As politicians debate whether to keep the new federal school lunch standards or grant temporary waivers for districts that are losing money, a new study suggests that over time, children adapt and tolerate school lunches just as much as in the old days.
In a survey of 557 school administrators nationwide, researchers found that about half of respondents reported that elementary, middle, and high schools complained at first about the switch to whole wheat bread, plain low-fat milk, salads, and fresh fruit — and away from chocolate milk, pizza, and French fries. But 70 percent of the school administrators, who included principals and food service providers, said student acceptance of the meals had increased over time and their students now largely like the lunches.
The survey, funded by the Robert Wood Johnson Foundation, was conducted in the spring of 2013, about six months after the full set of standards went into effect. Results were published Monday in the journal Childhood Obesity.
“I think it’s great news,” said study leader Lindsey Turner, a research scientist at the University of Illinois in Chicago. “It really suggests that kids have adapted really well.”
Nancy Brown, chief executive of the American Heart Association, said in a statement that the study “reinforces what we have known all along: America’s school lunch program works,” and added that she hoped the finding “sends a strong message to Congress that schools should not be allowed to withdraw from or delay any federal nutrition standards.”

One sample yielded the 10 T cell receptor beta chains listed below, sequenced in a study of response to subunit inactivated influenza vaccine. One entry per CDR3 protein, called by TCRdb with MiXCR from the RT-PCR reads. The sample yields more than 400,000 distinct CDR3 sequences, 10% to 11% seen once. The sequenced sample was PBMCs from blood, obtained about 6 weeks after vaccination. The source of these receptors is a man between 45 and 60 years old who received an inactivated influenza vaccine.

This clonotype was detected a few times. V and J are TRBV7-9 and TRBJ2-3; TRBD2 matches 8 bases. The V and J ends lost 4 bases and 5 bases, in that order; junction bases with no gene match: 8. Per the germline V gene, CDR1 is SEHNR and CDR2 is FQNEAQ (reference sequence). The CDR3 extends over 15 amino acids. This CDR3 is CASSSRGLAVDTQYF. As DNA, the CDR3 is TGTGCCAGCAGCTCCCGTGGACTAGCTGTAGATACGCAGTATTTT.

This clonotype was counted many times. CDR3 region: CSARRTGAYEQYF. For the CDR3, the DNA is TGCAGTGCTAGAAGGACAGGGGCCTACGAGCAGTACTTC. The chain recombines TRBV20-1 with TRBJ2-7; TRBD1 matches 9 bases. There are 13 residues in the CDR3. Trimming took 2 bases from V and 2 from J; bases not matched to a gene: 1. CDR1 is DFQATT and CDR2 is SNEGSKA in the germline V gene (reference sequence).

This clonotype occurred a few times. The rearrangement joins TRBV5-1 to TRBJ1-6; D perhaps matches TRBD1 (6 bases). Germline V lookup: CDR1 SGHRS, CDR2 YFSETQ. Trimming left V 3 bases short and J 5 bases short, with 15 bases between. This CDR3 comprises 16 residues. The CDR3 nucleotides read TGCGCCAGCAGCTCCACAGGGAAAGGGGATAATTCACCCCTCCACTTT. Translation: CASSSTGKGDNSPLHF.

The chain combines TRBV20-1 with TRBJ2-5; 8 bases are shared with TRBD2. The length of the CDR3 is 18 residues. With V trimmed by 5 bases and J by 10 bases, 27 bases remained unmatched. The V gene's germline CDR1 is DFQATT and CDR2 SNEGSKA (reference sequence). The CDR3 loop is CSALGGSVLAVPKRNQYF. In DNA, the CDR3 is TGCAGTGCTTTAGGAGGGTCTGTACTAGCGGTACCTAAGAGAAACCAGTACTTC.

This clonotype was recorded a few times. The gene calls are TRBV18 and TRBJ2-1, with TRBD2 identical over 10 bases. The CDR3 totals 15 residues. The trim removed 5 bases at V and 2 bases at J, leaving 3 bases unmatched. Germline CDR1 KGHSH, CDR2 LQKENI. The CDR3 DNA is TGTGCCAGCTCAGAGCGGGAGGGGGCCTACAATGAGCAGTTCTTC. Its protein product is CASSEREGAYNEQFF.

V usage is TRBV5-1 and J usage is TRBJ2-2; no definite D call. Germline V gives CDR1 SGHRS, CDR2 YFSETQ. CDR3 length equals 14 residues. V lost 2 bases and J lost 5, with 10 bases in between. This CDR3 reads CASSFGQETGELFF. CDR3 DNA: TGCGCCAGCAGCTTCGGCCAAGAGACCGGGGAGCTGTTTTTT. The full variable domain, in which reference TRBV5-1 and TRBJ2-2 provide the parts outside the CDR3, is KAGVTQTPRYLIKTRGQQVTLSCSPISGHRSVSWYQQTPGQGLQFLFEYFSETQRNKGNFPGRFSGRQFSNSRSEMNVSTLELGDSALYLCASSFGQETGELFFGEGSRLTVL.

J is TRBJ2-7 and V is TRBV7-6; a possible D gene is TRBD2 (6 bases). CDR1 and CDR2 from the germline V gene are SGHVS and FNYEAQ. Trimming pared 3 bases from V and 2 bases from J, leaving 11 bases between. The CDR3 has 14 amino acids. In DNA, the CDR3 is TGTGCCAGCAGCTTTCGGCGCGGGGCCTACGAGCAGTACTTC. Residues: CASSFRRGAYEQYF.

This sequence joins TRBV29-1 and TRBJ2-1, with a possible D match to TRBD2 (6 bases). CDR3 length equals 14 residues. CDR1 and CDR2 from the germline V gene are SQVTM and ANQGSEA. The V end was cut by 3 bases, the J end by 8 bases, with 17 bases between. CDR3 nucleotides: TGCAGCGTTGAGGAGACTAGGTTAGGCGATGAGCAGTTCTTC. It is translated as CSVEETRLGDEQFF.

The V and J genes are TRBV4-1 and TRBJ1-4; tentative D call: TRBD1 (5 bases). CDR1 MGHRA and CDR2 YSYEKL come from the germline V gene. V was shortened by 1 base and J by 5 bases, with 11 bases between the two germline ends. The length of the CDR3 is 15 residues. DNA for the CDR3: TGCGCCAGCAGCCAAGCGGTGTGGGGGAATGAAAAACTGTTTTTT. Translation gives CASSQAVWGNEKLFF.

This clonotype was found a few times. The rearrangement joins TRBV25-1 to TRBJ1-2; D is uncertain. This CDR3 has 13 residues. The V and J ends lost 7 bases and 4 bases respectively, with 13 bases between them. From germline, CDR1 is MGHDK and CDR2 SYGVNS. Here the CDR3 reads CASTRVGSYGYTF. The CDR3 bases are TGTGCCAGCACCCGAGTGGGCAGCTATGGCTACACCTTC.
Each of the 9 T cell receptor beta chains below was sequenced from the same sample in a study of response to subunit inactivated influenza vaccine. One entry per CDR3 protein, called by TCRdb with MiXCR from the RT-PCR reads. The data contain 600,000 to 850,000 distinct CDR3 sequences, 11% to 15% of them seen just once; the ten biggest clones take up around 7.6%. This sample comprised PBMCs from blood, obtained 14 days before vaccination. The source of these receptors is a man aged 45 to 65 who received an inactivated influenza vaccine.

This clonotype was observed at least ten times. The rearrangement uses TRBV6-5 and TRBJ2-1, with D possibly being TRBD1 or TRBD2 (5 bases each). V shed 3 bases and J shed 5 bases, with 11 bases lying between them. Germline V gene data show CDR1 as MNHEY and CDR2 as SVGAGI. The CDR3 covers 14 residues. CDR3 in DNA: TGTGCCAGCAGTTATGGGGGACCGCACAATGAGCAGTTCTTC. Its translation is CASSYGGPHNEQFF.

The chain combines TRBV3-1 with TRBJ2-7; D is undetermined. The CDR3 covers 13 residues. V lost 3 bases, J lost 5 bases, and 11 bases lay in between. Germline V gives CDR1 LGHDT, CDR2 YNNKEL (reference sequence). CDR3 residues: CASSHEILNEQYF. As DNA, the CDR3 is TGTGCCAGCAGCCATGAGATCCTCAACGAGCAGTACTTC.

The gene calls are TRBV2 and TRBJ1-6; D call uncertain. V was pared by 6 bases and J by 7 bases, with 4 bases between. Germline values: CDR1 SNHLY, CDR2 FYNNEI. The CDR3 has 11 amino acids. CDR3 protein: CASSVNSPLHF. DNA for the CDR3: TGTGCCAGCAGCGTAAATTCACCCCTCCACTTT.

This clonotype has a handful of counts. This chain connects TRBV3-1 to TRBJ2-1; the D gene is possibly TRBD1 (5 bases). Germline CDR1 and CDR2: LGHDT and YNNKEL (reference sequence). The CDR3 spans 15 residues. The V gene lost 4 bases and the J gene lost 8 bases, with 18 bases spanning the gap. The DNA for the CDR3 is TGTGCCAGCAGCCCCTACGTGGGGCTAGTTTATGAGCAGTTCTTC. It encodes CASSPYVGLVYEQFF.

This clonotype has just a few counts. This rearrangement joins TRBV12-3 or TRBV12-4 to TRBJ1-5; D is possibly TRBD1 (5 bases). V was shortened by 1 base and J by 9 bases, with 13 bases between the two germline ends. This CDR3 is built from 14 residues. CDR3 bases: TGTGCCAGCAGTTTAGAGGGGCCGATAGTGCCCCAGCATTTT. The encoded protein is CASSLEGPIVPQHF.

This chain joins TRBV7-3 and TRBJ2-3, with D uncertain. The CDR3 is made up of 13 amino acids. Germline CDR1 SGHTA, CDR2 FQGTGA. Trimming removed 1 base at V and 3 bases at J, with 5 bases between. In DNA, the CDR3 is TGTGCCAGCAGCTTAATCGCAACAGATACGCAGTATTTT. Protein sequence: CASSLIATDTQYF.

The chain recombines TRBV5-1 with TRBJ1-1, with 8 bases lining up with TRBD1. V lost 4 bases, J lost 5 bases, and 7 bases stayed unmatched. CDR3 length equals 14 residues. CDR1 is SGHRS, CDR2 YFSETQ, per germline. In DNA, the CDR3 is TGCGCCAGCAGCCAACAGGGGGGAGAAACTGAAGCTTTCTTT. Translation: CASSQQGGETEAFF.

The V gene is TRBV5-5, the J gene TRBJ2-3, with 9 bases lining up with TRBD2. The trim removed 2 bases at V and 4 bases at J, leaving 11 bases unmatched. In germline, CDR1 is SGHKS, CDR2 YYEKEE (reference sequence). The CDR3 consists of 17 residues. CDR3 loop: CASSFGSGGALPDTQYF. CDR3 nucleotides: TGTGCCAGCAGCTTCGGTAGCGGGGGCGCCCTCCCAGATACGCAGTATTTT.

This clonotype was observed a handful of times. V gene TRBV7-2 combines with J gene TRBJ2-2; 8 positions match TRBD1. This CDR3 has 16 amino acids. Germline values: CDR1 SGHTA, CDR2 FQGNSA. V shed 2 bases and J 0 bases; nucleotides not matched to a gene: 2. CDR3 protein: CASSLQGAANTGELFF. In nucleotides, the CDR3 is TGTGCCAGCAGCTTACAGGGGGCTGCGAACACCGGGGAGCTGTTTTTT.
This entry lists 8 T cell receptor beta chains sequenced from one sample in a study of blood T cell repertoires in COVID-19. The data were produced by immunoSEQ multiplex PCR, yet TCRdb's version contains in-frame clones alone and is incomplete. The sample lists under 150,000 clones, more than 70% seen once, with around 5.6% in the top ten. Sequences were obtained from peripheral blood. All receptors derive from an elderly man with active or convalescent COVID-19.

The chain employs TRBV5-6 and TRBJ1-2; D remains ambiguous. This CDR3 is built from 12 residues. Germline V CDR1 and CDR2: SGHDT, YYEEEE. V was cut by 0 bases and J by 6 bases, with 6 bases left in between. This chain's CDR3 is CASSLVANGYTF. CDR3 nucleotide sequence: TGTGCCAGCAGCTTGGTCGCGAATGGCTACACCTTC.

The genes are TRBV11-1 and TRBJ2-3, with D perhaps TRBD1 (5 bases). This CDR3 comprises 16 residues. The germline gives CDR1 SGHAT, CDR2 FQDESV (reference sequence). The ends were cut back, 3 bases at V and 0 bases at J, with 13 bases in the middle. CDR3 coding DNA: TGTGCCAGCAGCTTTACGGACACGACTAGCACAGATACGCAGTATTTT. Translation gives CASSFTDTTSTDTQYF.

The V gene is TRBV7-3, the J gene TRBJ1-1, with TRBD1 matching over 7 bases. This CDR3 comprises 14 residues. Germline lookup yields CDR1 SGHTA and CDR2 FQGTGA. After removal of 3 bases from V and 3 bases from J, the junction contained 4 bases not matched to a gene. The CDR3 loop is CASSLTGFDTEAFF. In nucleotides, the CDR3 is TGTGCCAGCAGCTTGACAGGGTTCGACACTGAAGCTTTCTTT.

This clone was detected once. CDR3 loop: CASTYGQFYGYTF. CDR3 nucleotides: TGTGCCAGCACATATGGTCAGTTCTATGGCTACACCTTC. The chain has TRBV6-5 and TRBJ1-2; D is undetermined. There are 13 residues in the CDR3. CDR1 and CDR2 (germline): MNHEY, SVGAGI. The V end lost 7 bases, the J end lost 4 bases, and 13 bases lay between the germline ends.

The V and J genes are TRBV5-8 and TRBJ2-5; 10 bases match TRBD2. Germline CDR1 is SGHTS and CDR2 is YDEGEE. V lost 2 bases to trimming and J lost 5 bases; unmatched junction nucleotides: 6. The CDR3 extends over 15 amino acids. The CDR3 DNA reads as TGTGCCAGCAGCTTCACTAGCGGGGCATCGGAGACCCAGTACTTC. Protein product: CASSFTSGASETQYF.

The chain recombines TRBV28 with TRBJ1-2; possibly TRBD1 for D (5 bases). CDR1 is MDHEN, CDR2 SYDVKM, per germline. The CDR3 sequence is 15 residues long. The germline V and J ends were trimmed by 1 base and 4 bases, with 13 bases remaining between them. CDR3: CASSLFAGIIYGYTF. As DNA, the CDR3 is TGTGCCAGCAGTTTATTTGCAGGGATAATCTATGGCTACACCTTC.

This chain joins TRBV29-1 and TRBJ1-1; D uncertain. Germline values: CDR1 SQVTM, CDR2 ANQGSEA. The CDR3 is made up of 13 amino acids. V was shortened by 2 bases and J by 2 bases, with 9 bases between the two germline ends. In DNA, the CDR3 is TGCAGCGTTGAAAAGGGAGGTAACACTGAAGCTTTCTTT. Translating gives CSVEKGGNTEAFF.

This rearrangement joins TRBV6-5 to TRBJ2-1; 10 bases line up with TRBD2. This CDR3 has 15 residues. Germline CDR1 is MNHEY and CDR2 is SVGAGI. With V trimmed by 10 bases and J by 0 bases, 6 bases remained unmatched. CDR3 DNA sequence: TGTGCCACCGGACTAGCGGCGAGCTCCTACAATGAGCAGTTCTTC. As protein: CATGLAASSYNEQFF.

But the School Nutrition Association, which represents school food service directors and some food companies that supply school cafeterias, said the survey findings do not reflect the decrease in student participation in the National School Lunch Program. “Since schools began implementing the new requirements, 1.4 million fewer students choose school lunch, even though 1.77 million more students have access to school meals through NSLP, due to increasing enrollment at NSLP schools,” School Nutrition Association president Julia Bauscher said in a statement.
The survey researchers found that some schools clearly fared better than others with the implementation of the new standards.
“Staff at rural schools expressed more concern about challenges involved and perceived an increase in food being thrown away and more complaints from students,” Turner said.
Schools in richer areas reported a decrease in student purchases of school meals, while those with students at the lower end of the socioeconomic scale reported an increase in student purchases.
“What seems to be coming out of this survey is that some schools might need more help and support with implementing these standards,” Turner said, “especially those in rural areas that may have a hard time accessing supplies from food manufacturers” that supply more healthful foods.Deborah Kotz can be reached at firstname.lastname@example.org. Follow her on Twitter @debkotz2.